Paris exhibitions

In order to try to clear the backlog, I’ve put three Paris exhibitions together, with just short reflections. None are strictly photographic, but each one has relevance to at least one aspect of the development of my own work.

Junya Ishigami, Freeing Architecture

07.08.18 Fondation Cartier pour l’art contemporain, Paris

An extensive survey, covering both floors of the gallery, of the work of a radical Japanese architect. In a discussion in the previous module, it was stated that how a building will look when photographed was influencing architects in their designs. The absence of photographs in this exhibition is notable.

Instead, models, drawings and text dominate, reinforcing Ishigami’s concern with the relationship between the natural and the human, and in particular, fluidity between the interior and the exterior (for instance, in the digging out of the basement and removal of interior and exterior walls in the renovation of a museum, the construction of a chapel in a valley from two high undulating walls open to the sky, the creation of interior gardens and the utilisation of open space under canopies and walkways in a number of buildings). Ishigami also prioritises engagement of the community, to both understand how space is used and involve people in consideration of radical spacial solutions which, in some cases, can be adapted to how they are used in practice.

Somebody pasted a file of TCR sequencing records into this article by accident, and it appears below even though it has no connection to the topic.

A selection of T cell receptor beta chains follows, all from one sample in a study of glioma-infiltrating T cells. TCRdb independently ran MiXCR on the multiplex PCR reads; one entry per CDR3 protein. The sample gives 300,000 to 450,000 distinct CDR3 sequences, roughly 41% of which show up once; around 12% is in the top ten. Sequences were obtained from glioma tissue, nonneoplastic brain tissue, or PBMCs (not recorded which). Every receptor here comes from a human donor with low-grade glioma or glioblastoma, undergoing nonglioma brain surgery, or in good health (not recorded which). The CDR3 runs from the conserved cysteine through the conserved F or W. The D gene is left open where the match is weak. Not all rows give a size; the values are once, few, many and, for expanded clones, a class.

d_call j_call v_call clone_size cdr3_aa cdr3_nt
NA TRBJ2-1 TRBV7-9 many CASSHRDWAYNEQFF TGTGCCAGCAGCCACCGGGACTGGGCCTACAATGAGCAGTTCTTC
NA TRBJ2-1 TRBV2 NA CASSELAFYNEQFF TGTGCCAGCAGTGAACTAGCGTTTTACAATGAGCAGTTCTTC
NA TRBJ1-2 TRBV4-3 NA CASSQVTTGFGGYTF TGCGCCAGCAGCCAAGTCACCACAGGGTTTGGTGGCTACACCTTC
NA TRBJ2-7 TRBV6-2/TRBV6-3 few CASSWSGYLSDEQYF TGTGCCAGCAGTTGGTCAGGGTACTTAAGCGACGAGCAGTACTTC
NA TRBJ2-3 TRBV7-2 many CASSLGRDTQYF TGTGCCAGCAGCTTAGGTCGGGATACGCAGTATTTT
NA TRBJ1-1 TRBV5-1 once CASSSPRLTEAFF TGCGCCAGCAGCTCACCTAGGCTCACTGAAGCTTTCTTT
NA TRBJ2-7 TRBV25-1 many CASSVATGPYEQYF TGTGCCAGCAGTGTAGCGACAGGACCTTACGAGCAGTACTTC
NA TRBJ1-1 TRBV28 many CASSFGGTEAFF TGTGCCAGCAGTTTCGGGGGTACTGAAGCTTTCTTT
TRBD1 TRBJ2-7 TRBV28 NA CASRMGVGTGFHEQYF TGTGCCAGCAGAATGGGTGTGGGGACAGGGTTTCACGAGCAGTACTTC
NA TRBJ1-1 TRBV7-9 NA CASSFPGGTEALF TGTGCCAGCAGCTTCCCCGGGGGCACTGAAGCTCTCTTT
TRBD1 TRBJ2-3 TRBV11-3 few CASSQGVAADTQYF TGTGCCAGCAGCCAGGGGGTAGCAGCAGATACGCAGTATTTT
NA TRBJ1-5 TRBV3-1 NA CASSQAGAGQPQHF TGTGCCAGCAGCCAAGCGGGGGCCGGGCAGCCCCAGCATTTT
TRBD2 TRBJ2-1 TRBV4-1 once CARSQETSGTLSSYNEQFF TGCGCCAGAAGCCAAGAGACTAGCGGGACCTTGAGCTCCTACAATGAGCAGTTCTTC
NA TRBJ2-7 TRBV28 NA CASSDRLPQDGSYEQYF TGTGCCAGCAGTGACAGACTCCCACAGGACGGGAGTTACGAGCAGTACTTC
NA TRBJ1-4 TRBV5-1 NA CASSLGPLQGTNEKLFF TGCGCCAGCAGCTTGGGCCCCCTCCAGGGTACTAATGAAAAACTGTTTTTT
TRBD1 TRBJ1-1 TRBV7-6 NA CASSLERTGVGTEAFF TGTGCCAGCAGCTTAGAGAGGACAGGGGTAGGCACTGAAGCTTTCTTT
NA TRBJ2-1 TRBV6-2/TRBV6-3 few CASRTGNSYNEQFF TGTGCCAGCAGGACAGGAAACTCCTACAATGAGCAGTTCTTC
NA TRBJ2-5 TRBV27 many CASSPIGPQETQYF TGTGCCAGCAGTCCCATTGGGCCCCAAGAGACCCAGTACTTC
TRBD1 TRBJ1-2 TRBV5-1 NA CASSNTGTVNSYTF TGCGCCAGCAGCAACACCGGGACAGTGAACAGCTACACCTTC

TeamLab, Beyond Borders

08.08.18 La Villette, Paris

I was impressed by a small piece by TeamLab (presented on an LCD panel) at the Art Gallery of South Australia in Adelaide last year. This, massively scaled up immersive experience, draws on the same technology and philosophy, but has very different aspirations. It’s an experience, not a gallery piece. In the end, though, more entertainment than art. The cycle of of nature narrative (played over the period of one hour) was unconvincing, and seemed to be more a way of organising the experience than carrying any greater meaning. An engaging experience in a playground like environment, but ultimately spectacle rather than art. Reinforced the need to leave space for something new to be created by the viewer/participant.


Ryoji Ikeda, continuum

08.08.18 Pompidou Centre, Paris

Data driven, with integration of the audio and visual. Very much an immersive experience. Worked beautifully with the neighbouring ‘Coding the World‘ exhibition, which explored the link between art and technology through the influence of programming and coding (from systems art through to Ikeda and others, in all disciplines).